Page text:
“Unlike CCTV that just monitors cells through screens, the robots are programmed to analyze various activities of those in prison and identify abnormal behavior,” Prof. Lee Baik-chul of Kyonggi University, who is in charge of the 1 billion-won ($863,000) project, told the Journal.
The robots can also work as a communication channel when inmates want to contact guards in an emergency. According to Mr. Lee, prison officers have welcomed the idea because the robots can potentially reduce their workload, particularly at night.
And how about the reaction of inmates? “That’s a concern. But the robots are not terminators. Their job is not cracking down on violent prisoners. They are helpers. When an inmate is in a life-threatening situation or seriously ill, he or she can reach out for help quickly,” he said.
Mr. Lee said his team is putting the final touches to the appearance of the robots to make them look more “humane and friendly” to those behind bars.
Monday, November 14, 2011
Prison terms for downloading child porn in Canada are a lot different, eh?
This crime and punishment story from Canada, which is headlined "Man in record child porn bust set for sentencing," spotlights just how different the sentencing scale is for child porn downloading north of the border. Here are the basics (with my emphasis added):
A New Brunswick man who pleaded guilty in a case involving the largest collection of child pornography in Canada will be sentenced Monday following a delay for a psychiatric evaluation. Douglas Hugh Stewart, 52, of Moncton earlier pleaded guilty to possessing, accessing and distributing child pornography.
Crown prosecutor Karen Lee Lamrock said police found almost six million images and videos of girls — more than 4.5 million pornographic. The others were images of children who were nude, including in bathtubs.
Lamrock said Stewart had been collecting since the 1980s and he looked for new material on a regular basis, and the size of the collection is something never dealt with before in Canadian courts. Police spent 700 hours going through the images, involving girls as young as two years old.
The Crown is recommending a sentence of five to seven years in prison and wants Stewart to be listed as a registered sex offender. Defence lawyer Maurice Blanchard is requesting a sentence of four years. The defence also noted Stewart has no criminal record, and co-operated with police from the beginning of the case.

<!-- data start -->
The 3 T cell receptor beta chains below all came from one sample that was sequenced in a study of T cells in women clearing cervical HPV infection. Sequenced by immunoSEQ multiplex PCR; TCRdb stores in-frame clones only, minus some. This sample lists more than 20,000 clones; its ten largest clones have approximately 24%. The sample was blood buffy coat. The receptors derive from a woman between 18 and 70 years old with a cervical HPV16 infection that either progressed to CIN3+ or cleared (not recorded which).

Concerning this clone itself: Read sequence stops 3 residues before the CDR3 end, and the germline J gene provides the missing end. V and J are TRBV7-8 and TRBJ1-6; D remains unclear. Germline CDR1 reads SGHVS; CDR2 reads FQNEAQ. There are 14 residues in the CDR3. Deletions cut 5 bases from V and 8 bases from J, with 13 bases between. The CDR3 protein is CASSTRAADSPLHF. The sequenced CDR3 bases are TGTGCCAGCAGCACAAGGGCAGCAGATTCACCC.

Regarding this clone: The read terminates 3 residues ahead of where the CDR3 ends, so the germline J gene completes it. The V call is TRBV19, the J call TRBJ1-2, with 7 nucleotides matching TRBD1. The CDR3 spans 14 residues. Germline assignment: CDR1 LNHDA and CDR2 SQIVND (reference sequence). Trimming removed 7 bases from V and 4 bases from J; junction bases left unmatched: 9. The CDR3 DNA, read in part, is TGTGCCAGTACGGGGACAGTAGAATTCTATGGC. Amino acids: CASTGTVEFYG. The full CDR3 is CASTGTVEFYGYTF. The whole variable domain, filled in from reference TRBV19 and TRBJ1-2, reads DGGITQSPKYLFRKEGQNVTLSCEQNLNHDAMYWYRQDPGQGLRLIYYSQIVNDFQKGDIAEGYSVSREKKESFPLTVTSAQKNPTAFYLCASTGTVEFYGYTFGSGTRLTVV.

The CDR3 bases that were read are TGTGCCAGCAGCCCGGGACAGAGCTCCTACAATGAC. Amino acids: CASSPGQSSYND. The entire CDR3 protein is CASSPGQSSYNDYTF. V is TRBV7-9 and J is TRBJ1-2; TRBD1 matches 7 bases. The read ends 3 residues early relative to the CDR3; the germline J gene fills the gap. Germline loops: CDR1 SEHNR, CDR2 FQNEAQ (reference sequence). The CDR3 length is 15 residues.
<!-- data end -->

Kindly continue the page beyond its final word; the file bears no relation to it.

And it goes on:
Because the defendant here had downloaded and stored 6 million(!) images, I am tempted to call this case the holocaust of kiddie porn and to call the defendant the Hitler of child porn downloaders. And yet notably, prosecutors in Canada have responded to the most aggravated of all cases of child porn downloading by recommending a sentence of five to seven years in prison.
Meanwhile, in the United States, defendants prosecuted in federal court who downloaded 600 images of child porn regularly face guideline recommended sentencing ranges of a decade or more in federal prison — in other words, defendants who downloaded only 0.01% of the number of images downloaded by this Canadian defendant regularly face federal sentences at least twice as long as the sentence being urged by Canadian prosecutors. And, in a notable state case from Arizona a few years back, Morton Berger received a 200-year state sentence for a much smaller kiddie porn collection (basics here and here), and just a few weeks ago in Florida, Daniel Enrique Guevara Vilca received a life without parole sentence for having lots of kiddie porn on a single laptop (basics here and here).
A few related older and more recent child porn prosecution and sentencing posts:
- Arizona Supreme Court upholds 200-year sentence for possessing child porn
- Florida defendant gets LWOP sentence for mere possession of (lots of) kiddie porn
- Outstanding local media coverage of the crime, prosecution and punishment of kiddle porn downloaders
- "The Efficacy of Severe Child Pornography Sentencing: Empirical Validity or Political Rhetoric?"
- Fascinating data on recent trends and circuit specifics for federal child porn sentences
- Effective local reporting on realities and debates surrounding federal sentencing guidelines for child porn
- "Most federal judges not comfortable with tough guidelines"
UPDATE: The link above (also here) now has the updated sentencing story reporting that the Canadian defendant that I am calling the Hitler of child porn downloaders "has been sentenced to five years in prison in connection with the largest collection of child pornography ever seized in Canada." Notably, five years is the statutory mandatory minimum term facing federal defendants charged with receipt of just a few images of child pornography, and the latest federal statistics reveal that federal child porn offenders on average receive a 10 year federal prison term.
Friday, October 28, 2011
UK debate over new sentencing structures continuing
All persons interesting in structured sentencing laws ought to be keeping an eye on the interesting debates taking place in the UK now over a new set of proposed mandatory sentencing rules. Here are links to two pieces from papers across the pond, both with telling headlined, that provide some of the details:
From The Telegraph, "New sentences will see hundreds fewer serious criminals go to jail; Kenneth Clarke was last night accused of putting the public at risk as it emerged his new sentence reforms will see at least 2,500 fewer dangerous criminals go to prison"
Tuesday, October 25, 2011